THE DICOTOMY OF A TECHNLOGICALLY ADVANCED COMPANY
I recently visited a friend at his new cabin in the Cascade Mountains. It is a quaint cabin on an acre of land thirty miles from civilization and several generations away. Upon my arrival at the cabin, it was nearly thirty degrees outside and just over twenty inside. The warmth of the rare Oregon winter sunshine replaced the cold from the night before, but the frigid reminder of the low night temperature remained indoors. A warm fire was started in the wood stove chasing out the cold. As I sat on the sofa my experience in water restoration made me wonder what phenomenon kept the water pipes from freezing. My friend Charlie told me to go to the kitchen to investigate this modern wonder that keeps pipes from freezing even when the temperatures drop so low. Entering the kitchen, I am no longer amazed. In the center of the counter, I find a normal kitchen sink, with no faucet and no running water! As I look through the kitchen window I notice a small shed with a crescent moon on the door and realize that there is no bathroom in this rustic two room cabin. I then retreat to the couch to assess my situation. Growing up in the country and enjoying the outdoors, I am not disappointed with the conditions. As a matter of fact in some ways I feel connected with past generations.
One week later I am flying across the country working on my laptop and talking on my cellular phone. E-mail, the Internet, palm-sized computers and other technological advances have changed the face of business forever. Sitting in the lounge at the airport I am reminded of the solitude of my weekend at the cabin. In many ways, only a decade ago we were in the rustic cabin of the business world. I am proud to be the last of a generation that made it through college preparing my papers on an IBM typewriter. I remember the day that our company purchased its first facsimile machine and a day when our entire operation was run with one 286 computer with a DOS operating system. I am not that removed from a generation that ran businesses without computers.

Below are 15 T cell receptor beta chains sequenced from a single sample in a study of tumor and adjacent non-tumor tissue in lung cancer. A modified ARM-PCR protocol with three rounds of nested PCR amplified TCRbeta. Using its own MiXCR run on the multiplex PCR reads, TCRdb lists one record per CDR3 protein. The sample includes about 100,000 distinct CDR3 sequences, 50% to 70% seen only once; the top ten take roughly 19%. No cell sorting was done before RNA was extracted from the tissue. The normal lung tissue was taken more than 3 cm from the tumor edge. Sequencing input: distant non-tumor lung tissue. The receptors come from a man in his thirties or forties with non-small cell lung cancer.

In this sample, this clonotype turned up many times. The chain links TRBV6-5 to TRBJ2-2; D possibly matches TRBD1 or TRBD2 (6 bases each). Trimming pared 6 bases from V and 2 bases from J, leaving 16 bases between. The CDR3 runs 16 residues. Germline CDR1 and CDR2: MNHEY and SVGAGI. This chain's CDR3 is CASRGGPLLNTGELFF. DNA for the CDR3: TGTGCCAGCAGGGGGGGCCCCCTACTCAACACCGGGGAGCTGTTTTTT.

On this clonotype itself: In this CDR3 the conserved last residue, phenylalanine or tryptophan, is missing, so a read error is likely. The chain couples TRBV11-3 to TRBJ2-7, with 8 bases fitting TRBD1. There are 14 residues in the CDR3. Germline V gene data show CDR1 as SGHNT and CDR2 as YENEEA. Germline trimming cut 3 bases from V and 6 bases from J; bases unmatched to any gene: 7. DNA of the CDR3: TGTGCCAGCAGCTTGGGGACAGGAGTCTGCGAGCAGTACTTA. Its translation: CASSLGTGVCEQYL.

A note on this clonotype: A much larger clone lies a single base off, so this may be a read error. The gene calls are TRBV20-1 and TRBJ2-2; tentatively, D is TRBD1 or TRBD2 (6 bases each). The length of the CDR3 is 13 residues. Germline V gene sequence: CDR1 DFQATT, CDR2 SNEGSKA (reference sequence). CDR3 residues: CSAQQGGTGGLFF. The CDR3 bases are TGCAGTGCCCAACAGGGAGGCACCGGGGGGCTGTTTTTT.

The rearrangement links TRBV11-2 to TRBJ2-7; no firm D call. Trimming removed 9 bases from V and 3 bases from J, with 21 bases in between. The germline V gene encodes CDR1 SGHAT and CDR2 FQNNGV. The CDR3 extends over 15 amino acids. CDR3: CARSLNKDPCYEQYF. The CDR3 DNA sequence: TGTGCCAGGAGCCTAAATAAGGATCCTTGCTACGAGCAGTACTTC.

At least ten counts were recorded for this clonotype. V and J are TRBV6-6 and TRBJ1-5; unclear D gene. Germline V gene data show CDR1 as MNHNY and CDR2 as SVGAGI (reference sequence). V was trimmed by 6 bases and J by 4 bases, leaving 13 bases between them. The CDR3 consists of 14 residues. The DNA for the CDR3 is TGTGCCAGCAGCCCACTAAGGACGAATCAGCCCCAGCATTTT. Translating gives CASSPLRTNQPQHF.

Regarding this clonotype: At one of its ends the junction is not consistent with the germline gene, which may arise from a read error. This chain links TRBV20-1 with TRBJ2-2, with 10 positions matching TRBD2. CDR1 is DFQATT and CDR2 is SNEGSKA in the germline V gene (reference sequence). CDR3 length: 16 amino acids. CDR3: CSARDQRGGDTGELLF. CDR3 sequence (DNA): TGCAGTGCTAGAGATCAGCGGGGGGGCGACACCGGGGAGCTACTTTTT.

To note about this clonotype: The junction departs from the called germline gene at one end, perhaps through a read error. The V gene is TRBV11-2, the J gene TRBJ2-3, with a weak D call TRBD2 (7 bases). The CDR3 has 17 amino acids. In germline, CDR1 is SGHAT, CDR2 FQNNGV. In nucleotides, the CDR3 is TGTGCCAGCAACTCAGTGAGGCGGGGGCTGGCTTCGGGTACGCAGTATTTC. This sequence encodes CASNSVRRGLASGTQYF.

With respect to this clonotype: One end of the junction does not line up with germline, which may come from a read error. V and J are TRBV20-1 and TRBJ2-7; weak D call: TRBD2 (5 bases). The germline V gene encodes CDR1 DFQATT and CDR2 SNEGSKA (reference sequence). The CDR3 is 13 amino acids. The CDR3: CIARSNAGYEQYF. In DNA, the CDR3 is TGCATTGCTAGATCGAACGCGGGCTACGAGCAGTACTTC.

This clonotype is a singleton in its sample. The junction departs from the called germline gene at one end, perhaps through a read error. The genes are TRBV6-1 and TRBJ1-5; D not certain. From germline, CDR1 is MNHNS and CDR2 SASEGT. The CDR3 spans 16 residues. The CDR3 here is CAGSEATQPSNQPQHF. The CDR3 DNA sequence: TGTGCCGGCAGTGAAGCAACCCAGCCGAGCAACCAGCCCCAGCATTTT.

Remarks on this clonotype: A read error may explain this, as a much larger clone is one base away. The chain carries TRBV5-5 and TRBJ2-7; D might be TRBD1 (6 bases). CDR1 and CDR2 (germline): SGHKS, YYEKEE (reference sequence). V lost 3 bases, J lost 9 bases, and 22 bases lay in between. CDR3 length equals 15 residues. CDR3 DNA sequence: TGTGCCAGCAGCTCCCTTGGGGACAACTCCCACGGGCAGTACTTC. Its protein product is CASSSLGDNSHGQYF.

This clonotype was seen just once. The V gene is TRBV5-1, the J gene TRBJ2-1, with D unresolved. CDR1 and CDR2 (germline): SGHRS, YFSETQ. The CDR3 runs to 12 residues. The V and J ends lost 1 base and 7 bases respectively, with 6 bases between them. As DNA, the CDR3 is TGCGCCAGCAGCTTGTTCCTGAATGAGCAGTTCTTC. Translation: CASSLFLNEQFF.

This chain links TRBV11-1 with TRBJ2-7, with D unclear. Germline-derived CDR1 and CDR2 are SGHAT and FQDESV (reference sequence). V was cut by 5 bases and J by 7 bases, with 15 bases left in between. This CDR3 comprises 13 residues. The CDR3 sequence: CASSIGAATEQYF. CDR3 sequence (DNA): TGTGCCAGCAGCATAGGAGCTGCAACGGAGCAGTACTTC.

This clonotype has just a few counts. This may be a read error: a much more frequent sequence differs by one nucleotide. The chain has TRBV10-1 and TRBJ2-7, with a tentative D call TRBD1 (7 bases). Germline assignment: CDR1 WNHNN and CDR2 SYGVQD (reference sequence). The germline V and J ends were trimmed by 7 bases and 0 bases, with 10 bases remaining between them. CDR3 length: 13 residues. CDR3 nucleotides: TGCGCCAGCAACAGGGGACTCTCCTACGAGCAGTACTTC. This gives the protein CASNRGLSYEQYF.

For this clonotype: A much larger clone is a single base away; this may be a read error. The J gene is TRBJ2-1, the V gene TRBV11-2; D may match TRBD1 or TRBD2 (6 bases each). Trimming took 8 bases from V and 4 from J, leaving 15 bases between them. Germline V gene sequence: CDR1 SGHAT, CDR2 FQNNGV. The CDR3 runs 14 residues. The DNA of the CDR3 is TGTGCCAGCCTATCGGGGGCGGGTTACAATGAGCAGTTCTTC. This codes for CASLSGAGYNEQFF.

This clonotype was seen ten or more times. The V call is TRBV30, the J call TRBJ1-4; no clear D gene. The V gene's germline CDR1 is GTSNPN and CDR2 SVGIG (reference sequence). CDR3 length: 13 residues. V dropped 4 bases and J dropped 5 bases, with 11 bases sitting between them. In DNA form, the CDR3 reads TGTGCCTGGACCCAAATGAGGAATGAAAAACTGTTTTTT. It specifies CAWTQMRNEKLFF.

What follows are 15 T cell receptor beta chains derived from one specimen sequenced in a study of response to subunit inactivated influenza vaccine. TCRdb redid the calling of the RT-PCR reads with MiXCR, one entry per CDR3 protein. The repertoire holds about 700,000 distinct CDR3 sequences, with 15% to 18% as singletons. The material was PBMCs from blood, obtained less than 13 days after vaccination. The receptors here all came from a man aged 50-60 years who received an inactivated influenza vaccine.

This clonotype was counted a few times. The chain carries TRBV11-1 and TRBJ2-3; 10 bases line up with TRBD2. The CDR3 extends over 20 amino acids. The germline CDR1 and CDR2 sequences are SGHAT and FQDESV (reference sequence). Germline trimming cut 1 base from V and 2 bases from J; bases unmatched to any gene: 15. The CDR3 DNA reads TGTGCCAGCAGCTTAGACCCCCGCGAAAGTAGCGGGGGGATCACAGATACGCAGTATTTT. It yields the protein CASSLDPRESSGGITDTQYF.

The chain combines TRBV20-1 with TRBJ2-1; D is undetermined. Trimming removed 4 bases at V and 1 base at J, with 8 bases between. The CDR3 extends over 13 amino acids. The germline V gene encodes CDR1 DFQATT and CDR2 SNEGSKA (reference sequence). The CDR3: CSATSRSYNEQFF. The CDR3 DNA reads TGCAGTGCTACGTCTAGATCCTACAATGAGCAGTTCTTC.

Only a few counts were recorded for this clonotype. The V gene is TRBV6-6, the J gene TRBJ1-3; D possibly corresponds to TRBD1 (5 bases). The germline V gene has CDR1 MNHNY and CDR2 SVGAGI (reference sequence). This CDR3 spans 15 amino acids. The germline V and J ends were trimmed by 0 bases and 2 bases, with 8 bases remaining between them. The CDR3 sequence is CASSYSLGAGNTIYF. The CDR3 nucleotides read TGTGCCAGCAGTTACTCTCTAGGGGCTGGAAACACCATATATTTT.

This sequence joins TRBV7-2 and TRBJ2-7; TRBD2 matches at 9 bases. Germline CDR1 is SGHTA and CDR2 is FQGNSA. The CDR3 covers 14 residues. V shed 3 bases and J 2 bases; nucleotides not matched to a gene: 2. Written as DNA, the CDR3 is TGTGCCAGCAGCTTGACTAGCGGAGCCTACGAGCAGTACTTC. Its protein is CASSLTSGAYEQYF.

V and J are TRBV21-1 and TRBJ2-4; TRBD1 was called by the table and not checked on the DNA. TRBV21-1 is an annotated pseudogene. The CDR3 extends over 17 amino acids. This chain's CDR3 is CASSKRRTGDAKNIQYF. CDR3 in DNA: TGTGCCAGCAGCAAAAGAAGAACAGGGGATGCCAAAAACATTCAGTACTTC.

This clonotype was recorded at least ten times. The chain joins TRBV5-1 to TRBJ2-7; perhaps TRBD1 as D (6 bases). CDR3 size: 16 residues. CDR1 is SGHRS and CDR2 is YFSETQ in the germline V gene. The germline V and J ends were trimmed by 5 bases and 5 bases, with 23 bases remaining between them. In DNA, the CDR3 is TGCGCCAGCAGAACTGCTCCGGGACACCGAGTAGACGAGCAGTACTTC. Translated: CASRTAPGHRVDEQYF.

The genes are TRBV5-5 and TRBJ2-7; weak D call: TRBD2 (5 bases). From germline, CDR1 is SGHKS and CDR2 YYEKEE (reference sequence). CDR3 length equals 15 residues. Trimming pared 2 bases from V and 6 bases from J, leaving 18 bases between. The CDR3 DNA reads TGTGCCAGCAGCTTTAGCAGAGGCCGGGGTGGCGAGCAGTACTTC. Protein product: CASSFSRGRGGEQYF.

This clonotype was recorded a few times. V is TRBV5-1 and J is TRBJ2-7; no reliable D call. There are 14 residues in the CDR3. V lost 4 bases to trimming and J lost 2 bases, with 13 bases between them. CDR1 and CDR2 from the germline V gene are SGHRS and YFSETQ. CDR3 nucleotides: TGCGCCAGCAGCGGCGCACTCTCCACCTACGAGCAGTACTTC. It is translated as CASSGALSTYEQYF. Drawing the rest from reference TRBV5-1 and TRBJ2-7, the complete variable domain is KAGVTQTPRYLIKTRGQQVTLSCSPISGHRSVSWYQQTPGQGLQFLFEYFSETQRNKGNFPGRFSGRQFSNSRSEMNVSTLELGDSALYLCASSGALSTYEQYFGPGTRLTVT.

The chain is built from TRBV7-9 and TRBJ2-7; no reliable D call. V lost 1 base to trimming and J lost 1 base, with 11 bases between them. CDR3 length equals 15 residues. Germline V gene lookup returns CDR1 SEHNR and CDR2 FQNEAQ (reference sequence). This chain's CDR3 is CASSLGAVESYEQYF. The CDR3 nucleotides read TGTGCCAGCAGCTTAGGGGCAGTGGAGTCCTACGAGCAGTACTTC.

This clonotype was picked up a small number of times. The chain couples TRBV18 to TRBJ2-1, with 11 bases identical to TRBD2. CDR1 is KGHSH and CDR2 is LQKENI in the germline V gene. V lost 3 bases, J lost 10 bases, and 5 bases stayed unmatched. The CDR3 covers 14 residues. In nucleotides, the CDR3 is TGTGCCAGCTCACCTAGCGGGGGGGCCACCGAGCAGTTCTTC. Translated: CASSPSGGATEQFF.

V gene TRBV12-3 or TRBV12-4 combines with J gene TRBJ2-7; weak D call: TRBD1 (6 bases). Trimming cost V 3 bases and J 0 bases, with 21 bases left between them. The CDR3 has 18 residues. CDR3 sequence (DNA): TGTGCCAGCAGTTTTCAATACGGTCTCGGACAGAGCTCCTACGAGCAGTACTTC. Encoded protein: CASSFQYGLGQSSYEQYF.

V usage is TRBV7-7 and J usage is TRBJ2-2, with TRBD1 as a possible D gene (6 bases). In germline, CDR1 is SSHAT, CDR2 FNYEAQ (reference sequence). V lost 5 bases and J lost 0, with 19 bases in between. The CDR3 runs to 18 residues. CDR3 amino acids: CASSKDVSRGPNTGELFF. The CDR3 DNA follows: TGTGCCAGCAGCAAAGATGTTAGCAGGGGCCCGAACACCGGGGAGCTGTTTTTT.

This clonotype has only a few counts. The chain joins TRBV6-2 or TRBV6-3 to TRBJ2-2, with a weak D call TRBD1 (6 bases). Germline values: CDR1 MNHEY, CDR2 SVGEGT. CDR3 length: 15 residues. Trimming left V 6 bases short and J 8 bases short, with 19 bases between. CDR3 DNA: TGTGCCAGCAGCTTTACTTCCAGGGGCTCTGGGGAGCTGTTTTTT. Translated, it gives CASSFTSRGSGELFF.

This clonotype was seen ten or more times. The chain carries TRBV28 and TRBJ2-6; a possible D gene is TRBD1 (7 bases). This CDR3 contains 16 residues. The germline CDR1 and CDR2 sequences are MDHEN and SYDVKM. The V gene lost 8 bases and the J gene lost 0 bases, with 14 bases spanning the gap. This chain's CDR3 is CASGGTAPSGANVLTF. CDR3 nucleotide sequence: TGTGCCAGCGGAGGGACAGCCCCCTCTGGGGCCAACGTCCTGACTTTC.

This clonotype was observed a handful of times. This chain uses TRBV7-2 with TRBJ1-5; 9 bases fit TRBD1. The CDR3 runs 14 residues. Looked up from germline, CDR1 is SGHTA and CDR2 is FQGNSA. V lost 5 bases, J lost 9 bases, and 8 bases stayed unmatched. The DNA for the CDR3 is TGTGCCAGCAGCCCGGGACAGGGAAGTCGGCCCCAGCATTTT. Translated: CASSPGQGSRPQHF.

No doubt technology has had a very profound effect on our ability to run a successful organization. Fax machines, networked computers, affordable laptops, and electronic communications have allowed companies to do more with less. Organizations will be faced with certain failure if they do not embrace new technological advances in the business environment of the next millennium.
My thoughts now return to my visit to the cabin. How different the lives of my great grandparents must have been. In many ways life was very difficult and modern society enjoys many luxuries that were never even imagined in generations past. At the same time my distant relatives surely enjoyed much stronger interpersonal relationships and an interdependence that we may never understand. Values, the work ethic, and family have been replaced by a generation that is driven by immediate gratification. Television, Facebook, Smart phones, the Sony Play Station and the Internet raise our children. At the same time we are also alienating our employees and our customers in our businesses as we replace interpersonal relationships with digital communications. The result is a group of disenfranchised employees, valueless children and customers that have little if any brand loyalty.
We are on the brink of a dynamic shift in the business environment as large corporations and small businesses alike utilize the Internet for all facets of their operations from purchasing to hiring. In a society where human contact and relationships are being minimized, you as a business owner need to walk the fine line between being efficient and productive, and failing to recognize the interpersonal aspects of creating a successful organization.